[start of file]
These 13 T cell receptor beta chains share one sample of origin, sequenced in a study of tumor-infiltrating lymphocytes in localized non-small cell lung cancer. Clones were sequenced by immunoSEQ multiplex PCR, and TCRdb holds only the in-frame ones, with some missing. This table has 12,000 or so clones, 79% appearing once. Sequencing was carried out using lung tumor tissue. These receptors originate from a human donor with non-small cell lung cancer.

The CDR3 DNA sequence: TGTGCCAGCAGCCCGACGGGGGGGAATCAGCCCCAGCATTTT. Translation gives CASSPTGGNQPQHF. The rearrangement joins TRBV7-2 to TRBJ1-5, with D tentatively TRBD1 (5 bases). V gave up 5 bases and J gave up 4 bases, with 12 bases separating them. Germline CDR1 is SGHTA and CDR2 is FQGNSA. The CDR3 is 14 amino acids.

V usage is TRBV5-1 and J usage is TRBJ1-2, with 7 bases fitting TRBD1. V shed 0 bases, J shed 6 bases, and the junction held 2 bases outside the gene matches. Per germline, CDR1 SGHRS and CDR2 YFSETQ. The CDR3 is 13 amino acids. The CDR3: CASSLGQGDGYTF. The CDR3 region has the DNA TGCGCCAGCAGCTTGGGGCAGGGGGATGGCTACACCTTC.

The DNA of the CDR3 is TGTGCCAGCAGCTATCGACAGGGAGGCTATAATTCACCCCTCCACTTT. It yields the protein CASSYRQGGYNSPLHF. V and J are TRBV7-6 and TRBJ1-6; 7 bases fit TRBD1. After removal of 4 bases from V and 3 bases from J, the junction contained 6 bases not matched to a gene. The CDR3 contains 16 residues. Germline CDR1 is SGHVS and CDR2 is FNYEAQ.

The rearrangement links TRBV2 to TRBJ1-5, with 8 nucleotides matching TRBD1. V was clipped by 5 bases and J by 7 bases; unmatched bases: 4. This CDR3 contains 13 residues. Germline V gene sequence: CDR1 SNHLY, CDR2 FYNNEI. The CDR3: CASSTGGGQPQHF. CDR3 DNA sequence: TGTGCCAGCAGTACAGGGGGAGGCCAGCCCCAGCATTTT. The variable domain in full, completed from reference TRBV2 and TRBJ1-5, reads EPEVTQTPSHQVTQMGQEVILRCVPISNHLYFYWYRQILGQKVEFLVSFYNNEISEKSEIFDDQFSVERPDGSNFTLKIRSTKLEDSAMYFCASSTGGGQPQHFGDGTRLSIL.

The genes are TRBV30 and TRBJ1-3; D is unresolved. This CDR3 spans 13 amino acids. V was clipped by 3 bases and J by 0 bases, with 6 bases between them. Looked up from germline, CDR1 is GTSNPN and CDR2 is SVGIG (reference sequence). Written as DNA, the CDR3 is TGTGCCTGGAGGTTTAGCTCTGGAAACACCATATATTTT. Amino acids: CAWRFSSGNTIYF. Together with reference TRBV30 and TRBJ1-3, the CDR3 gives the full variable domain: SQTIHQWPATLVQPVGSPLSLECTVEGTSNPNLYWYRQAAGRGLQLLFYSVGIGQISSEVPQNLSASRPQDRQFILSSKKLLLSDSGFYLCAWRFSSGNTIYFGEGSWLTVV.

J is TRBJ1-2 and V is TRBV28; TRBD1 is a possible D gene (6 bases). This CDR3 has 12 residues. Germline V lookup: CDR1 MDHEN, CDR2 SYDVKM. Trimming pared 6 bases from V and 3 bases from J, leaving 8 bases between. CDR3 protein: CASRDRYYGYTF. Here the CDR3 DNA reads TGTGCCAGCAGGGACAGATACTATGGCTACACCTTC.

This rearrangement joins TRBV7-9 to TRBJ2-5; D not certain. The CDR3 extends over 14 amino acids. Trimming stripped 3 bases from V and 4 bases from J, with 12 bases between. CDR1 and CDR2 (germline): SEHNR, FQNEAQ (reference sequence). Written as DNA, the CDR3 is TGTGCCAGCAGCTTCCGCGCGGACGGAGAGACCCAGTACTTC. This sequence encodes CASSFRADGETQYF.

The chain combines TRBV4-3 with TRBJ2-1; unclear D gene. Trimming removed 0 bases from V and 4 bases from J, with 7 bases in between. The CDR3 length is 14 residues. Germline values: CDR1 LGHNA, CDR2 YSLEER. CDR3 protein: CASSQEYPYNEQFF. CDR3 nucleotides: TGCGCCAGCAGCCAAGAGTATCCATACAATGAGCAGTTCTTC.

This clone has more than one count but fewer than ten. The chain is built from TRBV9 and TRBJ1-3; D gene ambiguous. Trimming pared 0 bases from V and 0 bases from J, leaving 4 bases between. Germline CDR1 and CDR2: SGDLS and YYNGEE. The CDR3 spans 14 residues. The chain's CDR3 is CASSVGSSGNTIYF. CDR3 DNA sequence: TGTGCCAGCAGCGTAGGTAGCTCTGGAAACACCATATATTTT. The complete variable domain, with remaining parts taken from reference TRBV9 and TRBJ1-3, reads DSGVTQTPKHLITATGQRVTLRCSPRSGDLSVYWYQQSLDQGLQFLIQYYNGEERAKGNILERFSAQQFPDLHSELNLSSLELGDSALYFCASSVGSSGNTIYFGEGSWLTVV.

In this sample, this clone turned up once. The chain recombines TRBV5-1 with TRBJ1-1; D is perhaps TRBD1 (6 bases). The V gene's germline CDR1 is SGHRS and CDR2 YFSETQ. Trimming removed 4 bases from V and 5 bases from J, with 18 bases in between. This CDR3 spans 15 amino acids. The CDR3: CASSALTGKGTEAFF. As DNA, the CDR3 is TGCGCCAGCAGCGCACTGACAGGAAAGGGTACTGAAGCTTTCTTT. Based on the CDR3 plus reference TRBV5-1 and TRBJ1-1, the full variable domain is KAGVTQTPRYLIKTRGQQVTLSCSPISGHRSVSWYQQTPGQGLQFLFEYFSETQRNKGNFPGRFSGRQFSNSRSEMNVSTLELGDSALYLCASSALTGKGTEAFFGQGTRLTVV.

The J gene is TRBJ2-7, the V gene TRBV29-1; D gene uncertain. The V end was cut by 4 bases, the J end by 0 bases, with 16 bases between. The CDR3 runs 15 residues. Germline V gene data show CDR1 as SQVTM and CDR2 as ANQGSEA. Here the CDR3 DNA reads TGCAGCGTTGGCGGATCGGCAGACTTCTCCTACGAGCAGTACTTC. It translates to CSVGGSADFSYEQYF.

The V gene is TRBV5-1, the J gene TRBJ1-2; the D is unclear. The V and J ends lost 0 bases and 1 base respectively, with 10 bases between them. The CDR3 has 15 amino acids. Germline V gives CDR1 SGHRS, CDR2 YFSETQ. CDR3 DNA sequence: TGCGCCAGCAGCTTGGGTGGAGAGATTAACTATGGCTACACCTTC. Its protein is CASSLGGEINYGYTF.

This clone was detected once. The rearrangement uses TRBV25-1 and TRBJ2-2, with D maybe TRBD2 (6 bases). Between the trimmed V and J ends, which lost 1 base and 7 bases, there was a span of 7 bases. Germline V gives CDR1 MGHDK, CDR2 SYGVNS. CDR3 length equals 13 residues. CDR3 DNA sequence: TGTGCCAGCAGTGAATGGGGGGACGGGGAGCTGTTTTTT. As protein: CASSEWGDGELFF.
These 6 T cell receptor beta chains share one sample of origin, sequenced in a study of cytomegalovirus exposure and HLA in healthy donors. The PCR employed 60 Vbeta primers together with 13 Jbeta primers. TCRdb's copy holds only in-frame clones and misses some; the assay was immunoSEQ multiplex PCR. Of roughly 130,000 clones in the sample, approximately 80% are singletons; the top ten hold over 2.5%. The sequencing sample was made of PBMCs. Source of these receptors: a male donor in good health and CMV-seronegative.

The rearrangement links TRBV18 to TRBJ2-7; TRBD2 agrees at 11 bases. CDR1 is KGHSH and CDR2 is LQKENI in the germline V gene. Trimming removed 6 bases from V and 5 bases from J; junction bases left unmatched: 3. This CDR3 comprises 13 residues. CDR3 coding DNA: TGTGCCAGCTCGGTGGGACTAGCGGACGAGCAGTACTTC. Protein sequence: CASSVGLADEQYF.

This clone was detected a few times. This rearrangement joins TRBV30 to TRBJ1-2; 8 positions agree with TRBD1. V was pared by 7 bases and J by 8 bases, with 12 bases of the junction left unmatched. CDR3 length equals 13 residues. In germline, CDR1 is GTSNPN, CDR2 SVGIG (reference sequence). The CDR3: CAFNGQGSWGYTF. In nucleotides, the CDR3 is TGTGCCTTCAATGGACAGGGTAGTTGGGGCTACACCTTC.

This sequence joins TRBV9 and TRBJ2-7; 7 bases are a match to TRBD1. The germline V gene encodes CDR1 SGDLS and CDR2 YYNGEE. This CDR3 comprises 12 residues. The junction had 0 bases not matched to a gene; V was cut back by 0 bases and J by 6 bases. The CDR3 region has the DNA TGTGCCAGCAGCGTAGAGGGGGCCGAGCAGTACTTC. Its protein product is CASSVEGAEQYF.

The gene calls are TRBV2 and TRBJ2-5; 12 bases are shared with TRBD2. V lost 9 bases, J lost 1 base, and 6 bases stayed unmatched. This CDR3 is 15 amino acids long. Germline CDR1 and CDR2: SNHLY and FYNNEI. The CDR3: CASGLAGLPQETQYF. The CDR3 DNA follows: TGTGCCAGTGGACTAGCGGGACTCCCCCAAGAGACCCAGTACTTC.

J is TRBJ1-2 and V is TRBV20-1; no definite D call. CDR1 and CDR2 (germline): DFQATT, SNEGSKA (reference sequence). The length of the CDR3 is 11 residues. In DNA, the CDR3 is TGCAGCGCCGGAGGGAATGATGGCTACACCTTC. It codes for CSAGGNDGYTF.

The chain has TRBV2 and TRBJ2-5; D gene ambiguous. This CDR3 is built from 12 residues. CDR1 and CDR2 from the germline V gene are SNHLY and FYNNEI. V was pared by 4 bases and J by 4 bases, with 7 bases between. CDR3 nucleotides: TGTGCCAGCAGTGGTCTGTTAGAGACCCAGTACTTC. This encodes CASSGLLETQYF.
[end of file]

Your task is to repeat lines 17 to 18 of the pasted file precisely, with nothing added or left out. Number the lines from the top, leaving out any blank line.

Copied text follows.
This clone was detected a few times. This rearrangement joins TRBV30 to TRBJ1-2; 8 positions agree with TRBD1. V was pared by 7 bases and J by 8 bases, with 12 bases of the junction left unmatched. CDR3 length equals 13 residues. In germline, CDR1 is GTSNPN, CDR2 SVGIG (reference sequence). The CDR3: CAFNGQGSWGYTF. In nucleotides, the CDR3 is TGTGCCTTCAATGGACAGGGTAGTTGGGGCTACACCTTC.

This sequence joins TRBV9 and TRBJ2-7; 7 bases are a match to TRBD1. The germline V gene encodes CDR1 SGDLS and CDR2 YYNGEE. This CDR3 comprises 12 residues. The junction had 0 bases not matched to a gene; V was cut back by 0 bases and J by 6 bases. The CDR3 region has the DNA TGTGCCAGCAGCGTAGAGGGGGCCGAGCAGTACTTC. Its protein product is CASSVEGAEQYF.